When developing an emergency evacuation floor plans here is a list to items OSHA will expect you to address:
- Where applicable, exits with wheelchair access should be designated on the floor plan. To learn more about accommodating people with disabilities in emergencies consult the National Fire Protection Association’s “Emergency Evacuation Planning Guide For People with Disabilities”
- Emergency exit routes should lead away from rooms containing potentially hazardous materials so no employee will be forced to pass that area during an emergency.
- Even if an exit door exists, emergency exit routes cannot be designated through restrooms.
- Signs indicating “Exit” with a directional arrow must be placed in every location where the direction of travel to reach the nearest exit is not immediately apparent.
- The floor plan should include a “You Are Here” indication based on where the plan is posted.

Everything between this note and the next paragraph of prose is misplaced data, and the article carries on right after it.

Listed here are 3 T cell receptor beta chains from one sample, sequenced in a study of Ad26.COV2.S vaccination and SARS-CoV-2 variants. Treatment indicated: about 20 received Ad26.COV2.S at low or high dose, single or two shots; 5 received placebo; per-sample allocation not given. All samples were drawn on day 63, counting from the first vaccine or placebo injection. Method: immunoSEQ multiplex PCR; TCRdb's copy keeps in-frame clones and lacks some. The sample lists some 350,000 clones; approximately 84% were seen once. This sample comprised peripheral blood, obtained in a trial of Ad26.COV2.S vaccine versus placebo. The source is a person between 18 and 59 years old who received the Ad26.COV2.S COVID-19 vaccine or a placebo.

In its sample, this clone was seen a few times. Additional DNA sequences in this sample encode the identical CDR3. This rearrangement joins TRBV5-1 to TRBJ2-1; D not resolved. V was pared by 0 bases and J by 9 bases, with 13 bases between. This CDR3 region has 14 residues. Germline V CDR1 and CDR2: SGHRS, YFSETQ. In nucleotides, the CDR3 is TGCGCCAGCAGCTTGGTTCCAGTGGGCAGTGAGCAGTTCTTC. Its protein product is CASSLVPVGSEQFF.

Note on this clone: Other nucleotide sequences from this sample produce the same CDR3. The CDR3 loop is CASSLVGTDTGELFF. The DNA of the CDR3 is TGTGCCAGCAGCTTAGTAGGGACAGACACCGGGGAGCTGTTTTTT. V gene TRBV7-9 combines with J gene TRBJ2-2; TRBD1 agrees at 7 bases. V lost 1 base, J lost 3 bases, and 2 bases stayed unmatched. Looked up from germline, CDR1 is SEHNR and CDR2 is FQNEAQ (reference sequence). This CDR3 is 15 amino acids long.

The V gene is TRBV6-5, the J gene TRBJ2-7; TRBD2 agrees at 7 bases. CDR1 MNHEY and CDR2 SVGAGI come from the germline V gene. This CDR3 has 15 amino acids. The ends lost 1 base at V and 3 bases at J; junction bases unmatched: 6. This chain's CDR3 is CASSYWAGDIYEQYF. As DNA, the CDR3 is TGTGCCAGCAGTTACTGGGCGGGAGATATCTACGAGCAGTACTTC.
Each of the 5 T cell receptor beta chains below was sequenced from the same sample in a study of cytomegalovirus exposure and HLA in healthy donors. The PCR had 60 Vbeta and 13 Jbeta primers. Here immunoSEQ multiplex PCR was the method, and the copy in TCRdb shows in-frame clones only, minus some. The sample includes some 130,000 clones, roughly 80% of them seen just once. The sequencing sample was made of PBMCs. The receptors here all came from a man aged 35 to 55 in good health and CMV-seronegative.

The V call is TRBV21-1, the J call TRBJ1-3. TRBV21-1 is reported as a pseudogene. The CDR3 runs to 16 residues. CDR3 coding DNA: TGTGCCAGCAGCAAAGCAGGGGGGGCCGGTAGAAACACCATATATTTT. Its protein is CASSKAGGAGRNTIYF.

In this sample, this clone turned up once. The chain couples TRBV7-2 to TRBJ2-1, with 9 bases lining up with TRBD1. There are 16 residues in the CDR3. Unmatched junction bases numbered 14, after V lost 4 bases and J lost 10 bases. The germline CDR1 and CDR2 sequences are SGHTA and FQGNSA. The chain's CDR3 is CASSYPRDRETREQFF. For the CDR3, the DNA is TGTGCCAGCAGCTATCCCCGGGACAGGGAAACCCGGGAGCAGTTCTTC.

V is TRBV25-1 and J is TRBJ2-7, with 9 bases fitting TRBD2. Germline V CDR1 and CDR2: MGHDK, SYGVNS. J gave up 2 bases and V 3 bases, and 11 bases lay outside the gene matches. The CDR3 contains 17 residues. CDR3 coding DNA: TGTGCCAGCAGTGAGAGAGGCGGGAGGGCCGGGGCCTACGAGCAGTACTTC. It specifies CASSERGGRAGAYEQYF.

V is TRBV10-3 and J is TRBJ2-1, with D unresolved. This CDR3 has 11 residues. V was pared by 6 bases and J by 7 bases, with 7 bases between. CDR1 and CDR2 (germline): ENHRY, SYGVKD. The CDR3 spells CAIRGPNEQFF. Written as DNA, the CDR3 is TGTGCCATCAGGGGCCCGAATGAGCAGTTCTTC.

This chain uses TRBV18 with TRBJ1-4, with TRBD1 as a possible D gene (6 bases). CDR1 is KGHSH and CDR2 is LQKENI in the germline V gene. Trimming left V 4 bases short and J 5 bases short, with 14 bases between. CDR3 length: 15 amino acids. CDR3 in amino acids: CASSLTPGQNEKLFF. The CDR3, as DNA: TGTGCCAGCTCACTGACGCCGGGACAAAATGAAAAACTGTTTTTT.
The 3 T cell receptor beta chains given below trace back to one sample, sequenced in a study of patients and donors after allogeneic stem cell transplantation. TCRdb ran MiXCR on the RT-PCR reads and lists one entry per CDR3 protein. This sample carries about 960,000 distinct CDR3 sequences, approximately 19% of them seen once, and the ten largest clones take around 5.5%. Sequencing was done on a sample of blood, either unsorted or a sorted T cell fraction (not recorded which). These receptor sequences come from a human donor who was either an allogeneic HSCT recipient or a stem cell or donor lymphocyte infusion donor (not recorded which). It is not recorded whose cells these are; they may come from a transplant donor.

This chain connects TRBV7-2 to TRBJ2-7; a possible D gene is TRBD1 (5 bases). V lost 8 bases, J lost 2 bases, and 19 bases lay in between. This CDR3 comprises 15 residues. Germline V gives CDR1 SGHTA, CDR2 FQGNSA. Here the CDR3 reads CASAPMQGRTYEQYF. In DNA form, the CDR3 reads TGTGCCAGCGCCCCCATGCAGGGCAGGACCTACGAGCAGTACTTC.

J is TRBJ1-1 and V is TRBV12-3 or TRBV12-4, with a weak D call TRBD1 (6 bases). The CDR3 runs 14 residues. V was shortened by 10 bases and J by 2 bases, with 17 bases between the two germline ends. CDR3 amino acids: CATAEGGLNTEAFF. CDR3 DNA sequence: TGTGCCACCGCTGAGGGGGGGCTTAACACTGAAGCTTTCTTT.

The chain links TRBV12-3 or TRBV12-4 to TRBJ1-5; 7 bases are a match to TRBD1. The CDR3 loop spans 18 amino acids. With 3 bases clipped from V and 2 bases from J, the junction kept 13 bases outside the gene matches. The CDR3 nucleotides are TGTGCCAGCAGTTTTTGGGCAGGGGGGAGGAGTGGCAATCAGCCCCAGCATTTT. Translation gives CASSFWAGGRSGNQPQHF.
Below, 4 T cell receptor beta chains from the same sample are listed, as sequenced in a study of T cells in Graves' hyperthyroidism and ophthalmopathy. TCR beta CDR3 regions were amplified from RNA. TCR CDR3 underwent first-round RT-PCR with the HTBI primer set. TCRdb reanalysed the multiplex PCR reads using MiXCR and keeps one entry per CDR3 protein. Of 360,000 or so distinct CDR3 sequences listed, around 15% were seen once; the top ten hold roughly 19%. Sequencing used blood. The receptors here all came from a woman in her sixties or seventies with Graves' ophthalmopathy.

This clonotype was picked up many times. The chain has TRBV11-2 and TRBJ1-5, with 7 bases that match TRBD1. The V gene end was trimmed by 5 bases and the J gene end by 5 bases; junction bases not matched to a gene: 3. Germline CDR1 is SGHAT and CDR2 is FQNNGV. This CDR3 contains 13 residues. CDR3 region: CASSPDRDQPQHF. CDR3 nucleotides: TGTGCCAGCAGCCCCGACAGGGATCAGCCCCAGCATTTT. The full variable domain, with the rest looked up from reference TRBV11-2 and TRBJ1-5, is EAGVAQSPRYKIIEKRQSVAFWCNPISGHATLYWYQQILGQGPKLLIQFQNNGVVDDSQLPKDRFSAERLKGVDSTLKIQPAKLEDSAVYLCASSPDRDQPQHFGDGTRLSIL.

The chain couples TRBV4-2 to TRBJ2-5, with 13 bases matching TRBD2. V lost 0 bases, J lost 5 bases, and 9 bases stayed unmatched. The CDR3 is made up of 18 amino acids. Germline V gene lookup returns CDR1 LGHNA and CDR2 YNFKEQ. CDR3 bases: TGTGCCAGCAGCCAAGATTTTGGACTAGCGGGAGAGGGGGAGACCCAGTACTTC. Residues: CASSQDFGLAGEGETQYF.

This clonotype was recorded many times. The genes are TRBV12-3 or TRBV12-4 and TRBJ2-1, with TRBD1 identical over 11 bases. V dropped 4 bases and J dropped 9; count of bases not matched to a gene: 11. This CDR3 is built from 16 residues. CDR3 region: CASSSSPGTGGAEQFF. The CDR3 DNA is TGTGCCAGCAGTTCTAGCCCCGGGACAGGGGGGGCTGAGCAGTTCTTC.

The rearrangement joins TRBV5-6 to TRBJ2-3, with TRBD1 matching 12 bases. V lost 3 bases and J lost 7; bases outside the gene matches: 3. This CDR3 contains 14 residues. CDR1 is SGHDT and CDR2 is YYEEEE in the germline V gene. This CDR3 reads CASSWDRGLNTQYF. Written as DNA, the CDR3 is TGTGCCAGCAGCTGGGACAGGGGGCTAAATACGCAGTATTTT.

- Your evacuation floor plan should designate at least one primary exit and one secondary exit. These exits must be remote from each other and so arranged as to minimize any possibility that both may be blocked by the same fire or other emergency condition.
- The floor plan of a multiple-story building should show the locations of stairways and elevators and must indicate that the stairs, not the elevators, are the appropriate means of exit in case of emergency.
- An assembly location should be designated outside the building for employees to gather during an emergency. If shown on the map, the location of this assembly area should be clearly illustrated.
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